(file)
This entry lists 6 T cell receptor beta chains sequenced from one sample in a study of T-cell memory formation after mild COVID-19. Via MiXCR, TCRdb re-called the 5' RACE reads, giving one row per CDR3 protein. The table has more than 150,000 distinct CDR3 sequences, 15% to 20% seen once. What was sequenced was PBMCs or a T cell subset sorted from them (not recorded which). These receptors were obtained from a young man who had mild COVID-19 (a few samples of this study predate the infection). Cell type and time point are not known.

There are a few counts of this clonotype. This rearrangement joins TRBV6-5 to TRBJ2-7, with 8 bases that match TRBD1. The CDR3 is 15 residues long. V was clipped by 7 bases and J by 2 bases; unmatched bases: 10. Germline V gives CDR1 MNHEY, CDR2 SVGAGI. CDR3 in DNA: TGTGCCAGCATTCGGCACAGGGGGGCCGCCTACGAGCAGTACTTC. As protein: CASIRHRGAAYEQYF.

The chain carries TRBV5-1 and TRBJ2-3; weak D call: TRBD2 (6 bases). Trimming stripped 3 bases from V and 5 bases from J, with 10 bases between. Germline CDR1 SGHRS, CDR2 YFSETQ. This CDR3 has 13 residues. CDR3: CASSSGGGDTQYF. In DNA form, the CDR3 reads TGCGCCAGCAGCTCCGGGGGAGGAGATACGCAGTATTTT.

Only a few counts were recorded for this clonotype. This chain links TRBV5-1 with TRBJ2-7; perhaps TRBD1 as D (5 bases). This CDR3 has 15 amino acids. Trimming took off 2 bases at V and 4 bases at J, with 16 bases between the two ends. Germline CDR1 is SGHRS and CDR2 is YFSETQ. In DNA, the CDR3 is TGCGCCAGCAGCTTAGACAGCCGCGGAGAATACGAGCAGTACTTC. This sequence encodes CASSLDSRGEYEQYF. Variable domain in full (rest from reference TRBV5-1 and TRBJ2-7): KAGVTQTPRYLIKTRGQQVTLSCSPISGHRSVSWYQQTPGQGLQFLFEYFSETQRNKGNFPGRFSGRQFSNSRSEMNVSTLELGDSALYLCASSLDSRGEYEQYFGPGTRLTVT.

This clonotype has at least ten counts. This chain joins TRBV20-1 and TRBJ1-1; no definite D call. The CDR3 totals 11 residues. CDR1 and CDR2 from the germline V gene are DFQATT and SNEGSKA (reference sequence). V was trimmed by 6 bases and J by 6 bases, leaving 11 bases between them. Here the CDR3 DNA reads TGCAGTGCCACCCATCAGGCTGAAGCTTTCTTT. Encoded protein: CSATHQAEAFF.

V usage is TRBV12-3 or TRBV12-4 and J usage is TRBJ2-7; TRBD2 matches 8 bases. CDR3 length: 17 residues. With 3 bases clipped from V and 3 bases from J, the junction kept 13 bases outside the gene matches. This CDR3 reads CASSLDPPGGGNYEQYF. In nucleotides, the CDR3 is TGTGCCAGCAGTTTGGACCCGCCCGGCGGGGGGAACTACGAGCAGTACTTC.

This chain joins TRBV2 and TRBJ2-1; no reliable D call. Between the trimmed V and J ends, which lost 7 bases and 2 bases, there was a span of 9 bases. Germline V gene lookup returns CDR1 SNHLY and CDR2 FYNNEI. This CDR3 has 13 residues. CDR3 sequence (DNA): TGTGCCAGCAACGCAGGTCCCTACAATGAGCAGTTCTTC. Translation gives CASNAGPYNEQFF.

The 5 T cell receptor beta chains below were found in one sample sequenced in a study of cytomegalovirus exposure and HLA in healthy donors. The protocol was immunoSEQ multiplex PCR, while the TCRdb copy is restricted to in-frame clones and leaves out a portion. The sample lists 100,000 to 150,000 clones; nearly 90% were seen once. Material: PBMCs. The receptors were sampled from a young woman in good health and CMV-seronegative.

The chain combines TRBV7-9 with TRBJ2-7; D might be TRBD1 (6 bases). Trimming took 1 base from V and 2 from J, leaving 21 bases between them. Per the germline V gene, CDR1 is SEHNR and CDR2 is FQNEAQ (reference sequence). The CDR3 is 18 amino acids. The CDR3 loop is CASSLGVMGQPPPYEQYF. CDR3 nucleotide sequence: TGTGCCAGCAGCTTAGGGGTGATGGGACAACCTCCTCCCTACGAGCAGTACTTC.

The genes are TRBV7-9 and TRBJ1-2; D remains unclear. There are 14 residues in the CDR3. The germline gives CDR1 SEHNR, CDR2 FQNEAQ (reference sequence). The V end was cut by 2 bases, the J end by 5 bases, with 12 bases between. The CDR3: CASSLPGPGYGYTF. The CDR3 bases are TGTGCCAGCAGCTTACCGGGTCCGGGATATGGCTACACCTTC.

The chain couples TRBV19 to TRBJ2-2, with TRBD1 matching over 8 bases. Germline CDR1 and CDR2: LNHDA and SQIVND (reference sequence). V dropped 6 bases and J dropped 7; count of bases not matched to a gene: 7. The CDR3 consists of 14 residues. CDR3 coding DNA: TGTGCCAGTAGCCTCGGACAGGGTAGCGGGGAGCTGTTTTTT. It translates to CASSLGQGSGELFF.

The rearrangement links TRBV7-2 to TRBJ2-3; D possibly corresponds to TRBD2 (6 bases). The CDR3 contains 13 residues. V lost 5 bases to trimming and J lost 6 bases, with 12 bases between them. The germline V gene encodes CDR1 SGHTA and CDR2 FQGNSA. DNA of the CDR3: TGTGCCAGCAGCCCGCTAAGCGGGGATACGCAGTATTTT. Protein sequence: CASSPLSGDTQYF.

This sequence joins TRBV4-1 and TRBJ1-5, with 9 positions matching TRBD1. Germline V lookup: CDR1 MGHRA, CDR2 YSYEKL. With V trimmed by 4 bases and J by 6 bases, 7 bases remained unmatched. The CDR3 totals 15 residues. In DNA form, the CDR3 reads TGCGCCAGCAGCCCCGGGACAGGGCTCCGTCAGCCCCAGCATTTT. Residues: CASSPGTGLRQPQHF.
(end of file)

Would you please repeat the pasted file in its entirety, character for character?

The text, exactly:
This entry lists 6 T cell receptor beta chains sequenced from one sample in a study of T-cell memory formation after mild COVID-19. Via MiXCR, TCRdb re-called the 5' RACE reads, giving one row per CDR3 protein. The table has more than 150,000 distinct CDR3 sequences, 15% to 20% seen once. What was sequenced was PBMCs or a T cell subset sorted from them (not recorded which). These receptors were obtained from a young man who had mild COVID-19 (a few samples of this study predate the infection). Cell type and time point are not known.

There are a few counts of this clonotype. This rearrangement joins TRBV6-5 to TRBJ2-7, with 8 bases that match TRBD1. The CDR3 is 15 residues long. V was clipped by 7 bases and J by 2 bases; unmatched bases: 10. Germline V gives CDR1 MNHEY, CDR2 SVGAGI. CDR3 in DNA: TGTGCCAGCATTCGGCACAGGGGGGCCGCCTACGAGCAGTACTTC. As protein: CASIRHRGAAYEQYF.

The chain carries TRBV5-1 and TRBJ2-3; weak D call: TRBD2 (6 bases). Trimming stripped 3 bases from V and 5 bases from J, with 10 bases between. Germline CDR1 SGHRS, CDR2 YFSETQ. This CDR3 has 13 residues. CDR3: CASSSGGGDTQYF. In DNA form, the CDR3 reads TGCGCCAGCAGCTCCGGGGGAGGAGATACGCAGTATTTT.

Only a few counts were recorded for this clonotype. This chain links TRBV5-1 with TRBJ2-7; perhaps TRBD1 as D (5 bases). This CDR3 has 15 amino acids. Trimming took off 2 bases at V and 4 bases at J, with 16 bases between the two ends. Germline CDR1 is SGHRS and CDR2 is YFSETQ. In DNA, the CDR3 is TGCGCCAGCAGCTTAGACAGCCGCGGAGAATACGAGCAGTACTTC. This sequence encodes CASSLDSRGEYEQYF. Variable domain in full (rest from reference TRBV5-1 and TRBJ2-7): KAGVTQTPRYLIKTRGQQVTLSCSPISGHRSVSWYQQTPGQGLQFLFEYFSETQRNKGNFPGRFSGRQFSNSRSEMNVSTLELGDSALYLCASSLDSRGEYEQYFGPGTRLTVT.

This clonotype has at least ten counts. This chain joins TRBV20-1 and TRBJ1-1; no definite D call. The CDR3 totals 11 residues. CDR1 and CDR2 from the germline V gene are DFQATT and SNEGSKA (reference sequence). V was trimmed by 6 bases and J by 6 bases, leaving 11 bases between them. Here the CDR3 DNA reads TGCAGTGCCACCCATCAGGCTGAAGCTTTCTTT. Encoded protein: CSATHQAEAFF.

V usage is TRBV12-3 or TRBV12-4 and J usage is TRBJ2-7; TRBD2 matches 8 bases. CDR3 length: 17 residues. With 3 bases clipped from V and 3 bases from J, the junction kept 13 bases outside the gene matches. This CDR3 reads CASSLDPPGGGNYEQYF. In nucleotides, the CDR3 is TGTGCCAGCAGTTTGGACCCGCCCGGCGGGGGGAACTACGAGCAGTACTTC.

This chain joins TRBV2 and TRBJ2-1; no reliable D call. Between the trimmed V and J ends, which lost 7 bases and 2 bases, there was a span of 9 bases. Germline V gene lookup returns CDR1 SNHLY and CDR2 FYNNEI. This CDR3 has 13 residues. CDR3 sequence (DNA): TGTGCCAGCAACGCAGGTCCCTACAATGAGCAGTTCTTC. Translation gives CASNAGPYNEQFF.

The 5 T cell receptor beta chains below were found in one sample sequenced in a study of cytomegalovirus exposure and HLA in healthy donors. The protocol was immunoSEQ multiplex PCR, while the TCRdb copy is restricted to in-frame clones and leaves out a portion. The sample lists 100,000 to 150,000 clones; nearly 90% were seen once. Material: PBMCs. The receptors were sampled from a young woman in good health and CMV-seronegative.

The chain combines TRBV7-9 with TRBJ2-7; D might be TRBD1 (6 bases). Trimming took 1 base from V and 2 from J, leaving 21 bases between them. Per the germline V gene, CDR1 is SEHNR and CDR2 is FQNEAQ (reference sequence). The CDR3 is 18 amino acids. The CDR3 loop is CASSLGVMGQPPPYEQYF. CDR3 nucleotide sequence: TGTGCCAGCAGCTTAGGGGTGATGGGACAACCTCCTCCCTACGAGCAGTACTTC.

The genes are TRBV7-9 and TRBJ1-2; D remains unclear. There are 14 residues in the CDR3. The germline gives CDR1 SEHNR, CDR2 FQNEAQ (reference sequence). The V end was cut by 2 bases, the J end by 5 bases, with 12 bases between. The CDR3: CASSLPGPGYGYTF. The CDR3 bases are TGTGCCAGCAGCTTACCGGGTCCGGGATATGGCTACACCTTC.

The chain couples TRBV19 to TRBJ2-2, with TRBD1 matching over 8 bases. Germline CDR1 and CDR2: LNHDA and SQIVND (reference sequence). V dropped 6 bases and J dropped 7; count of bases not matched to a gene: 7. The CDR3 consists of 14 residues. CDR3 coding DNA: TGTGCCAGTAGCCTCGGACAGGGTAGCGGGGAGCTGTTTTTT. It translates to CASSLGQGSGELFF.

The rearrangement links TRBV7-2 to TRBJ2-3; D possibly corresponds to TRBD2 (6 bases). The CDR3 contains 13 residues. V lost 5 bases to trimming and J lost 6 bases, with 12 bases between them. The germline V gene encodes CDR1 SGHTA and CDR2 FQGNSA. DNA of the CDR3: TGTGCCAGCAGCCCGCTAAGCGGGGATACGCAGTATTTT. Protein sequence: CASSPLSGDTQYF.

This sequence joins TRBV4-1 and TRBJ1-5, with 9 positions matching TRBD1. Germline V lookup: CDR1 MGHRA, CDR2 YSYEKL. With V trimmed by 4 bases and J by 6 bases, 7 bases remained unmatched. The CDR3 totals 15 residues. In DNA form, the CDR3 reads TGCGCCAGCAGCCCCGGGACAGGGCTCCGTCAGCCCCAGCATTTT. Residues: CASSPGTGLRQPQHF.